Skip to content

New associations between diabetes, environmental factors found by Stanford researchers

Vace Face crop.jpgSometimes the best ideas come from looking at things just a little differently. Bioinformatics expert Atul Butte, MD, PhD, and graduate student Chirag Patel did just that in a study published today in the journal PLoS ONE.

The scientists were trying to figure out how to incorporate multiple environmental variables into estimates of disease risk. (Epidemiological studies-although able to suss out single, strong relationships like that between folic acid levels and birth defects-are no match for the complex stew of "stuff" most of us marinate in all our lives.) Then they realized that geneticists had been dealing with a similar problem for years.

From our release:

In this new study, the scientists relied instead on an unconventional approach that treats environmental variables as “genes.” That conceptual shift allowed them to use some of the same techniques initially developed to identify the many sections of DNA throughout the genome that might contribute to disease development.

When the researchers applied the new approach to data collected from 1999 to 2006 in the National Health and Nutrition Examination Survey, or NHANES, they found some intriguing associations between Type-2 diabetes and exposure to some environmental toxins. Perhaps even more importantly, they also identified a relationship between a form of vitamin E and the disease.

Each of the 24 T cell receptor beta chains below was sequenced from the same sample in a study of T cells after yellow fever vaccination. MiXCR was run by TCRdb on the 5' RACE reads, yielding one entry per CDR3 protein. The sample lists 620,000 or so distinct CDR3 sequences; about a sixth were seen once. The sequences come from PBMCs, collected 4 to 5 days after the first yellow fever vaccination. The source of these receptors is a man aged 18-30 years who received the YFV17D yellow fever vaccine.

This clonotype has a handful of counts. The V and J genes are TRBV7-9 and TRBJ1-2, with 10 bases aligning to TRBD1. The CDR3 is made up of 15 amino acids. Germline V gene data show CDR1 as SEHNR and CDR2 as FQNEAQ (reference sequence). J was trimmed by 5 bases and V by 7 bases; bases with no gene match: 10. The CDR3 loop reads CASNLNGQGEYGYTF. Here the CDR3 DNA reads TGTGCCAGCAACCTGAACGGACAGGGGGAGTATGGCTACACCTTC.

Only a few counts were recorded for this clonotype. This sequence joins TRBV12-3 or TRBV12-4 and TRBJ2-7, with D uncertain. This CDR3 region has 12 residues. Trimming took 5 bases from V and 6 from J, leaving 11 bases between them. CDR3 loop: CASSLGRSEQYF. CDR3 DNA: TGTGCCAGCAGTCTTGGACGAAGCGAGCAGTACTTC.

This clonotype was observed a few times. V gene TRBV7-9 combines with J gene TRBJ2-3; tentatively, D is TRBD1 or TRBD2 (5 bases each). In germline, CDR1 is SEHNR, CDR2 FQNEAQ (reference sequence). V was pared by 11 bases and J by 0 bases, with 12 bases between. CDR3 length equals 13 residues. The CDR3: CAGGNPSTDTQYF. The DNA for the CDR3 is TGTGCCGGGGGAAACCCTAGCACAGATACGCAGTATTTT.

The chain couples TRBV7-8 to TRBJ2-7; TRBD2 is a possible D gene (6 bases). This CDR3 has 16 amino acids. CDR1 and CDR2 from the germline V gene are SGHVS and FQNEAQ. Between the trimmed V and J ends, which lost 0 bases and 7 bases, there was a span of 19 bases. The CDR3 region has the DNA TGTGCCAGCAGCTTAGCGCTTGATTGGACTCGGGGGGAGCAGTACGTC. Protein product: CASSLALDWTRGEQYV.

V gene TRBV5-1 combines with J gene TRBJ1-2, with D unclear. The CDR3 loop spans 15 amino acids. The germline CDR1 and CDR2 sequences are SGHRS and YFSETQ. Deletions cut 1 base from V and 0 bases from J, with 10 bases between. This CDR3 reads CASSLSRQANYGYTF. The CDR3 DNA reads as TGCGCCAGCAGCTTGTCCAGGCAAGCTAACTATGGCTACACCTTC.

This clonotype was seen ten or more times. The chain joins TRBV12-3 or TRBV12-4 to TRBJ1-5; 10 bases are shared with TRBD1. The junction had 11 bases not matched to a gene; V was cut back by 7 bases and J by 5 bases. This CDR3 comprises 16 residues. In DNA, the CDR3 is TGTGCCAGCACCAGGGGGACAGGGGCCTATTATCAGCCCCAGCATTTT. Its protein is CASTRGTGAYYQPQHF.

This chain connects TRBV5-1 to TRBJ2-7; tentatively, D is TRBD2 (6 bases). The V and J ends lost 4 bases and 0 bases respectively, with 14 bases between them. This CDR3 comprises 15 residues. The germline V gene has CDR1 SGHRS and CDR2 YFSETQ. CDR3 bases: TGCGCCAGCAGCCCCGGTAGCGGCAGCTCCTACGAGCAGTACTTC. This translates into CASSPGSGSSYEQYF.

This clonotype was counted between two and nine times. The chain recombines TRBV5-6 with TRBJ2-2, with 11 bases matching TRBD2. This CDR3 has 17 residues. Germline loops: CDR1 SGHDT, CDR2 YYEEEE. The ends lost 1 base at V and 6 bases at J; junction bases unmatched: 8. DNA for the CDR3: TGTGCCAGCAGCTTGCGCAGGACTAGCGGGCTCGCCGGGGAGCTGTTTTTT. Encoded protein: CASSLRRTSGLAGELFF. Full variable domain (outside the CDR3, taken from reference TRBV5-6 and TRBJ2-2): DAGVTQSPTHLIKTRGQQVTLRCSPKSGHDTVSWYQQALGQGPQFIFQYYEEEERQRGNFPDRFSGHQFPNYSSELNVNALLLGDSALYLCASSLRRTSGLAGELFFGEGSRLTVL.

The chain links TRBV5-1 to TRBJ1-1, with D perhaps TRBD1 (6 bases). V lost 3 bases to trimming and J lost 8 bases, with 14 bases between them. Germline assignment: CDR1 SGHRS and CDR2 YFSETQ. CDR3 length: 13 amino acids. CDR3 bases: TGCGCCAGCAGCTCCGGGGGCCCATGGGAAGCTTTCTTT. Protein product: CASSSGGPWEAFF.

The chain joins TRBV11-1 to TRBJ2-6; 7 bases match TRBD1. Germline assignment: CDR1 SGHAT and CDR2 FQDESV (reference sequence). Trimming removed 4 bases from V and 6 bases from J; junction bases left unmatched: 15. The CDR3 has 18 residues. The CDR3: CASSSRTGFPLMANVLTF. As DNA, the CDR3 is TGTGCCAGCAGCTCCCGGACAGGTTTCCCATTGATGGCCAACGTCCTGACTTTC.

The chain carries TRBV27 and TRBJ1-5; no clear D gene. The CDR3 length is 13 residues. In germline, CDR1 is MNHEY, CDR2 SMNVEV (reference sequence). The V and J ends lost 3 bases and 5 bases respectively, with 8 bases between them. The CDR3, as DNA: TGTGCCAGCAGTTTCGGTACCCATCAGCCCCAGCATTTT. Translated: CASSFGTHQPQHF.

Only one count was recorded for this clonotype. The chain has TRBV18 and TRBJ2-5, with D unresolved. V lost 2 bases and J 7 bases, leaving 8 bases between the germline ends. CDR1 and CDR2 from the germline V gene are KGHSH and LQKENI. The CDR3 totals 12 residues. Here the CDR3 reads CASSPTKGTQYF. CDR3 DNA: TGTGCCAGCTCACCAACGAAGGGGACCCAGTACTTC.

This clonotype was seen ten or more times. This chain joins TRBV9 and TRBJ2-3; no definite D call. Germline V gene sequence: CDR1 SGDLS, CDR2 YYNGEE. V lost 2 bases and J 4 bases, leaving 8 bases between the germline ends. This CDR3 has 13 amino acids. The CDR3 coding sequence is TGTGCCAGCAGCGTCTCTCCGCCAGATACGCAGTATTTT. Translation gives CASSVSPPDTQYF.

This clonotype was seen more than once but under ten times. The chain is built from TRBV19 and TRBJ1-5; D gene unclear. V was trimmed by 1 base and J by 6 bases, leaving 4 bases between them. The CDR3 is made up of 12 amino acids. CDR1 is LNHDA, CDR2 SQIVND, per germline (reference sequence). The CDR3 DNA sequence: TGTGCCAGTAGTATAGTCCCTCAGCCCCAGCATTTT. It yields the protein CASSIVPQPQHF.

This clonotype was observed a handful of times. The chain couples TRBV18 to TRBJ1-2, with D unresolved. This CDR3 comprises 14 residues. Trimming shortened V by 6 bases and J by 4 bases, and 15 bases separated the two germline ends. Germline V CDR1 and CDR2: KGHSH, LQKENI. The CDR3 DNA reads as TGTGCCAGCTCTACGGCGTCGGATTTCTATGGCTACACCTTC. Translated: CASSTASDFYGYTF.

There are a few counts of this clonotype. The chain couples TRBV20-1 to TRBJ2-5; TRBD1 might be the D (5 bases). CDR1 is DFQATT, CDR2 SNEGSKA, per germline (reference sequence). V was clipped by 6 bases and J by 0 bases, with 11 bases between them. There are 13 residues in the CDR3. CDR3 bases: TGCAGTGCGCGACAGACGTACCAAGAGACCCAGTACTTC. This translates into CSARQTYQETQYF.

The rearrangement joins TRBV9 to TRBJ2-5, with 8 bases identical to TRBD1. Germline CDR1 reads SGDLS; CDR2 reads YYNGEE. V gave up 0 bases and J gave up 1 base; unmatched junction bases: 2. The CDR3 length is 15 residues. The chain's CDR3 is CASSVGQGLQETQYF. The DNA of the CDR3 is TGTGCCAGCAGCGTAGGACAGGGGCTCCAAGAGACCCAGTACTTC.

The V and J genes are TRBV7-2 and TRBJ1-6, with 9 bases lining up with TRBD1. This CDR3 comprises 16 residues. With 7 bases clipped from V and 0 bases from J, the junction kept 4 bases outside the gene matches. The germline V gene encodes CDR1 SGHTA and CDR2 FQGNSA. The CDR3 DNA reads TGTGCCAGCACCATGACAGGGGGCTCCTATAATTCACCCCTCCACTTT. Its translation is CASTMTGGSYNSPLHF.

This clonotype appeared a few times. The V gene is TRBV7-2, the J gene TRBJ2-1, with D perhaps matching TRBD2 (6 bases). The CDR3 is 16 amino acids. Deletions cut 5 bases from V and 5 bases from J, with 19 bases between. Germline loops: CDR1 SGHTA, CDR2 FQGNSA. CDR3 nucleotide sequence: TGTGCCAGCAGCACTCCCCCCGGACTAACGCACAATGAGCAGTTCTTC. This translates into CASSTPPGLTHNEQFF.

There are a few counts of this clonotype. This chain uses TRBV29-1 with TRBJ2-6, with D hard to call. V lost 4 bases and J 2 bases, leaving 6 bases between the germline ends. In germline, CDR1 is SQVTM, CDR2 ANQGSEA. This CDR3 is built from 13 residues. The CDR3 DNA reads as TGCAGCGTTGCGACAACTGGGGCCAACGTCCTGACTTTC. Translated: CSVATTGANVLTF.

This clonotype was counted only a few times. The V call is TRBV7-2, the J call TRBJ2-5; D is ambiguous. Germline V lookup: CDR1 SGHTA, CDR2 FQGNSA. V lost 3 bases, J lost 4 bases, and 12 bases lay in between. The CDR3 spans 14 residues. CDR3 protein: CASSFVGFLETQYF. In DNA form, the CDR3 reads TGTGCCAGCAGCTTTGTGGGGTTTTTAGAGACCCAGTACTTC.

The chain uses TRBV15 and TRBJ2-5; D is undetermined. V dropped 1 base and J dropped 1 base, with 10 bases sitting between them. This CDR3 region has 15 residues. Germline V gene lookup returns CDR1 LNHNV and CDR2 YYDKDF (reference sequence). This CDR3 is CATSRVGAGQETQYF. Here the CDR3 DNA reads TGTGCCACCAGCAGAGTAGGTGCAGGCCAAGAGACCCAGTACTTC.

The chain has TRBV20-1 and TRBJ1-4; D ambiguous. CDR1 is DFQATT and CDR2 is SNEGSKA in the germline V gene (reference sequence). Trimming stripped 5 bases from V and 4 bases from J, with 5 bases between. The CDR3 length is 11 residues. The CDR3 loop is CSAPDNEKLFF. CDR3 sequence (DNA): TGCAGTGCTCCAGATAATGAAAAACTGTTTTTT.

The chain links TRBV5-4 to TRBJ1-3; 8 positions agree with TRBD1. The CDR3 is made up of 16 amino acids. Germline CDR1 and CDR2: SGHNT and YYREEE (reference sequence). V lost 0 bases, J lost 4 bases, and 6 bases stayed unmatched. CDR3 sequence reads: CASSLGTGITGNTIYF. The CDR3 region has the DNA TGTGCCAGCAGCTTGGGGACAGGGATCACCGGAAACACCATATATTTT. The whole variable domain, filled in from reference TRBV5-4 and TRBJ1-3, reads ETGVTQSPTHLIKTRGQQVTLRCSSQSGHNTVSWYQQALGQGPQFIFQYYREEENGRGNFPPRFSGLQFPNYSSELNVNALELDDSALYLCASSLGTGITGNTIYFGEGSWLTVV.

An association doesn't mean that vitamin E causes Type-2 diabetes, the authors emphasize. But it should trigger a closer look at the vitamin and any role it may play in regulating blood sugar levels. In the meantime, Butte and his colleagues are excited about test driving their new technique, coined EWAS, for "Environment Wide Association Study," with other diseases including cancer:

This approach catapults us from being forced to ask very simple, directed questions about environment and disease into a new realm in which we can look at many, many variables simultaneously and without bias. In the future, we’ll be able to analyze the effect of genes and environment together, to find, perhaps, that a specific gene increases the risk of a disease only if the person is also drinking polluted well water.

Photo (do you see a vase, or two faces?) by littleblackcamera

Popular posts